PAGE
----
(Continued) After the fit is good, The leaves are glued in. After they dry, I scrape off the paper.
Placing Ebony.jpgCut Ebony.jpgInlay Prior to Scraping.jpg
I then cleaned up the surface and shot the edges. A Coat of BLO and let to dry overnight.
Shooting Edges.jpgCoat of BLO.jpg
Now I need to figure out what to do with the panel. I'm thinking I will re-saw it and make it a door for a
I am down to the part I have been dreading, the inlay. I have always liked the Japanese Brush and Ink Drawings. I travel with a sketchbook, brushes and pens. I found I was interested in this type of motif could be added to a cabinet. Here is a concept sketch.
Brush and Ink.jpg
I then spent a bit of time scaling this and composing it on the box.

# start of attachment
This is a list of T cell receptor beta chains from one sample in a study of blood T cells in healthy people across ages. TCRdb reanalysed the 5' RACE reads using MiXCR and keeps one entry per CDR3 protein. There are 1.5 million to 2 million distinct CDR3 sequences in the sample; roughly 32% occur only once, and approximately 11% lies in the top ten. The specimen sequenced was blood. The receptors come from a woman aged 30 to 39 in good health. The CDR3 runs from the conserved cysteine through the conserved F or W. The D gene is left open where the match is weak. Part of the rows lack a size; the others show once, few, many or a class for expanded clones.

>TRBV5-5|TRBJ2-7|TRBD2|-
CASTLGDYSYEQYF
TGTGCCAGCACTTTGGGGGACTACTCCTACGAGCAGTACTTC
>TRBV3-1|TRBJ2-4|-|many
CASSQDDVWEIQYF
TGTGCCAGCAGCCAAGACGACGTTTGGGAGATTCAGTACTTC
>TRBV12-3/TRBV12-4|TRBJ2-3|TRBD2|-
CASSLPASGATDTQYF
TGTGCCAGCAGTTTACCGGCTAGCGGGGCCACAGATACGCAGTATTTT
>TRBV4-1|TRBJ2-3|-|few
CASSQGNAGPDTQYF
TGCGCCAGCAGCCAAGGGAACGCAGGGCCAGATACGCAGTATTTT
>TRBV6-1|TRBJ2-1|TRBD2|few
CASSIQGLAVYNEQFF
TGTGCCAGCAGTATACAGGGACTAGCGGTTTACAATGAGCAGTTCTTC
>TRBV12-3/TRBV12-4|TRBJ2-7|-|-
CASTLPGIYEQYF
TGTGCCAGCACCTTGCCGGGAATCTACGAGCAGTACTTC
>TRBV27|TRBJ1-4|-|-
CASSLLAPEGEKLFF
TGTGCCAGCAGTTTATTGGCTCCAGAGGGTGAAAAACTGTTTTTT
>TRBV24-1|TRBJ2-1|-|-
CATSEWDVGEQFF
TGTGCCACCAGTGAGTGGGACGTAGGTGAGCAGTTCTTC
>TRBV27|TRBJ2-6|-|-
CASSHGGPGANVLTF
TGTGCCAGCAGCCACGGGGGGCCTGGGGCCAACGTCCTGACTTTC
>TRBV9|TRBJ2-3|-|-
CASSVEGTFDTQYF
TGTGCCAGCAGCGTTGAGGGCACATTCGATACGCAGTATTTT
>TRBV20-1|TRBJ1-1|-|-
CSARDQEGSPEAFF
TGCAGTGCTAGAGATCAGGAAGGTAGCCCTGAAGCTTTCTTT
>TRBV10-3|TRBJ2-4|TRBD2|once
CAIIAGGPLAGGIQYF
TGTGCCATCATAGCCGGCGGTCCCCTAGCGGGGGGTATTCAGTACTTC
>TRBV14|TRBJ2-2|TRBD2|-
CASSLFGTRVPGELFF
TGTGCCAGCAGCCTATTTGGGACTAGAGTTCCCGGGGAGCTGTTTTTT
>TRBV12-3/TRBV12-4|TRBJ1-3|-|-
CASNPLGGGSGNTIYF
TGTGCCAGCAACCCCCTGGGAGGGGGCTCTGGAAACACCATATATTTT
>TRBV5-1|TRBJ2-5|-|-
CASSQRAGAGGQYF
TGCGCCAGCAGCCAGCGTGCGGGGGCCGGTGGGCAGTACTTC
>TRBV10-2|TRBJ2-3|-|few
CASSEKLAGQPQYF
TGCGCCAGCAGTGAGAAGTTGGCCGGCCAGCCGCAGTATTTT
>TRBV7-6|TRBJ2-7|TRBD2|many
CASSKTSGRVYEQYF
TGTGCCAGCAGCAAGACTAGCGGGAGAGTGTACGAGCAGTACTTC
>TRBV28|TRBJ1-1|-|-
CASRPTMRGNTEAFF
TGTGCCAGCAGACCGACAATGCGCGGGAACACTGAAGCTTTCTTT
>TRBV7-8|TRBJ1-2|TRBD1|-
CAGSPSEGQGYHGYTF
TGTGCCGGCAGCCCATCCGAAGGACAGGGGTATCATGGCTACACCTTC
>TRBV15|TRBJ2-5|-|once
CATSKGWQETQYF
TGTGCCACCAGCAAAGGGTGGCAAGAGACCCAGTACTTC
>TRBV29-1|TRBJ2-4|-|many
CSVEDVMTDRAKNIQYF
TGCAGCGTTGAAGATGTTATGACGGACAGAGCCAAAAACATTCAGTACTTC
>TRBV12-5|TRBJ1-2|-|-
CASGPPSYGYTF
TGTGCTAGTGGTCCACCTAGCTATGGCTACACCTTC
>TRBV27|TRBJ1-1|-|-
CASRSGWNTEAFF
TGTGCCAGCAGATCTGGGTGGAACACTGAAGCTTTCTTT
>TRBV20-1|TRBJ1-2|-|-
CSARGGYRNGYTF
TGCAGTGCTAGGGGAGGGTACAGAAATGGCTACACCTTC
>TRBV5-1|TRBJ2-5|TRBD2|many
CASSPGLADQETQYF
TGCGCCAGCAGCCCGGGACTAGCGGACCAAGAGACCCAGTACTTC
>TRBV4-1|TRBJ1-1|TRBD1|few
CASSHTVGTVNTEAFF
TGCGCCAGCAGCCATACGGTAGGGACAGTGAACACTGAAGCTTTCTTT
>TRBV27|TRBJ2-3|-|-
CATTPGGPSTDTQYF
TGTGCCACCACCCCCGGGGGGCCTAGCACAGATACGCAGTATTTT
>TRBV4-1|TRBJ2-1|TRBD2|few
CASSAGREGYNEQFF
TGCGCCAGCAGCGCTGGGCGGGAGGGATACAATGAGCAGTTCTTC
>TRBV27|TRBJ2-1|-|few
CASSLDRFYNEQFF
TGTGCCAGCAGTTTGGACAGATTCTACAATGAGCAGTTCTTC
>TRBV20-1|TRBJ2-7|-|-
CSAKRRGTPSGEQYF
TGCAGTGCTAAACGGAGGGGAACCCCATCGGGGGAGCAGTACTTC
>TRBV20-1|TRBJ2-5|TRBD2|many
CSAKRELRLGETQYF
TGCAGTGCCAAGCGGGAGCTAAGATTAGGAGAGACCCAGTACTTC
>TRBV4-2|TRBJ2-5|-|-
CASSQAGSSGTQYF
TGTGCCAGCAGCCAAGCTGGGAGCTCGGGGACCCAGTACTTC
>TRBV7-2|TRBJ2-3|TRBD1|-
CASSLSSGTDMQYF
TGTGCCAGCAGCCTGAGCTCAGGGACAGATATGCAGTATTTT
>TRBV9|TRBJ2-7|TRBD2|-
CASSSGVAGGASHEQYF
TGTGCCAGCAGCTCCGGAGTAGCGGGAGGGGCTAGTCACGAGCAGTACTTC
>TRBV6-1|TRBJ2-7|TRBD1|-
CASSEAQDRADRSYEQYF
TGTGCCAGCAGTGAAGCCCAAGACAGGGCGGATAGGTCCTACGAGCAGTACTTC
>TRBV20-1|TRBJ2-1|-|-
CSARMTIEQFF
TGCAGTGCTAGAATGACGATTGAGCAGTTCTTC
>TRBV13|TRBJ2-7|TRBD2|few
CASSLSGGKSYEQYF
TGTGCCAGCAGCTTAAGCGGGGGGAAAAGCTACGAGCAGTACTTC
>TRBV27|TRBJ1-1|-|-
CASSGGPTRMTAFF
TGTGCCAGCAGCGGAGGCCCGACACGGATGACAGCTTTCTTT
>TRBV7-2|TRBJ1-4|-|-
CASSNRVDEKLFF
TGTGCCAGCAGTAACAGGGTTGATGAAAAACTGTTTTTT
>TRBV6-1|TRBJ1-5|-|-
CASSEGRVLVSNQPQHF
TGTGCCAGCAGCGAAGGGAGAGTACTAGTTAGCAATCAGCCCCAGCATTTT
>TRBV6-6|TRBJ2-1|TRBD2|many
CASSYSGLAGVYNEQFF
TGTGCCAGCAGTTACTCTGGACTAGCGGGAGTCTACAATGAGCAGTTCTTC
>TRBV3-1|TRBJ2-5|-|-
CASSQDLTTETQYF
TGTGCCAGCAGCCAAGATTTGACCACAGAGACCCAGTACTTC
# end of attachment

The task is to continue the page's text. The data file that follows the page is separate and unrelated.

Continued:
So, I thought I would do a practice panel to ensure I was
Well the end seems in sight now. I have a coat of finish on the legs. I also fastened the top handle. So next it was mortising of the hasps and then fashioning the attachment plate.
I cut the mortises for the hasps. I rough out with my Dremel set up for inlay and then pared carefully with a chisel to my layout lines. After mortising, I put a coat of finish down to avoid getting finish on the hasps. I had cast the hasps last fall from bronze. That was a bit frustrating as twice I cracked
I haven't posted on the blog for a while. Between work, travel and a few intervening projects (Guitar, Table, Shoe rack, etc…) I hadn't made much progress recently on the stand. I did cast the hasps and fabricated the pins last fall but didn't take pictures. Well, I sourced the walnut leg material and found some nice straight grained thick QS stock for the legs and started the fabrication.
I worked up the basic design in Sketchup to explore my ideas. I
Shaun.. That's exact it. I want the grain pop of oil but the clairity of a water base/lacquer. I have the WTF on hand so...